To help everyone at Tea “go there,” we make a yearly contribution to each employee for international travel and exploration. Upon their return, our Tea travelers write blog posts to share their adventures with all of us (and the world).
Sandra, our data guru, shares her travel highlights in the unexplored parts of London and Wales.
My brother and I traveled to the UK at the end of December to sight-see and visit our grandma and
uncle in the south of Wales. Since we’ve both been to London before, we skipped the standard tourist
stuff and took a lot of day trips before heading to Wales. Here are a few highlights from our trip:
London. Royal Ballet, one of the top ballet companies in the world, is a must see if you’re a ballet fan
or appreciate grace mixed with athleticism. Try to catch a performance with principal dancer Alina
Sightseeing tip: If you’ve been to London before and London Pass isn’t economical, Days Out Guide
offers 2 for 1 promotions with a valid travelcard from a rail station (must have the National Rail logo;
travelcards from London Underground won’t work) and it includes some attractions, such as the London
Eye, that aren’t covered by London Pass: https://www.daysoutguide.co.uk/2for1-london
Stonehenge. A UNESCO World Heritage Site and on my bucket list of things to see. The henge is roped
off so you can’t touch or wander among the stones unless you sign up for a special dawn/dusk viewing.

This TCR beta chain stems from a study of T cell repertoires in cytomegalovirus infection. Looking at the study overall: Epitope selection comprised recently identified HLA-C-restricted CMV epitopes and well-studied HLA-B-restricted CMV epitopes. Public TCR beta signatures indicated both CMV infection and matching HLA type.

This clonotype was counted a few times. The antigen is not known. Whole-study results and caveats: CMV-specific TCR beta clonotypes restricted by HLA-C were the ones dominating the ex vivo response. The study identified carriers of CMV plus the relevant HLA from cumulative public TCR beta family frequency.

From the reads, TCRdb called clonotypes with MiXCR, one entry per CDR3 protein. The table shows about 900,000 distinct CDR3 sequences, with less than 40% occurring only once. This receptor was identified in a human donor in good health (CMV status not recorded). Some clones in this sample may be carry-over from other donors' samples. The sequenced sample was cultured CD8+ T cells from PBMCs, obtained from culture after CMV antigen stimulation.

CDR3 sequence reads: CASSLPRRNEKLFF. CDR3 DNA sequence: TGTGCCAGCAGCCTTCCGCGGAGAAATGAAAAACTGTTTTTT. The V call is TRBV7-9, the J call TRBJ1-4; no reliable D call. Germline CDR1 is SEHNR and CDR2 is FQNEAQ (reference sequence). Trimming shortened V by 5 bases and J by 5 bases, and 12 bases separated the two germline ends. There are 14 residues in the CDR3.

It was very cold and windy there so make sure to wear lots of layers if you visit in the winter!
Bath. Who doesn’t want to see the city where Jane Austen’s characters go to recuperate? Ok maybe
just me. The city of Bath is also a UNESCO World Heritage Site and has the only hot springs in the UK.
We took a tour of the Bath Abbey Towers (hilarious yet informative tour of the history of the abbey),
explored the Roman Baths, sampled the spring water at the Pump Room (tastes like warm iron, gross),
and ended the day soaking in the thermal waters at Thermae Bath Spa.
Tintern Abbey. Tintern Abbey is the first Cisterian monestary in Wales and inspired William
Wordsworth’s poem “Lines Written a Few Miles above Tintern Abbey” and Alfred, Lord Tennyson’s
poem “Tears, Idle Tears.” The surrounding Wye Valley has beautiful scenic walks along the River Wye; a
perfect diversion while waiting for the next bus back to Chepstow!
Llandudno. Llandudno is the largest seaside resort in Wales and has a Victorian promenade and the
longest pier in Wales. The town has loose ties to Alice’s Adventure in Wonderland as Alice Liddell, the
“real Alice,” spent her summers there. Most attractions are closed in the winter, so after walking along
the promenade and pier, we searched for Alice in Wonderland statues scattered around the town (there
are four: Alice, White Rabbit, Mad Hatter, and Queen of Hearts).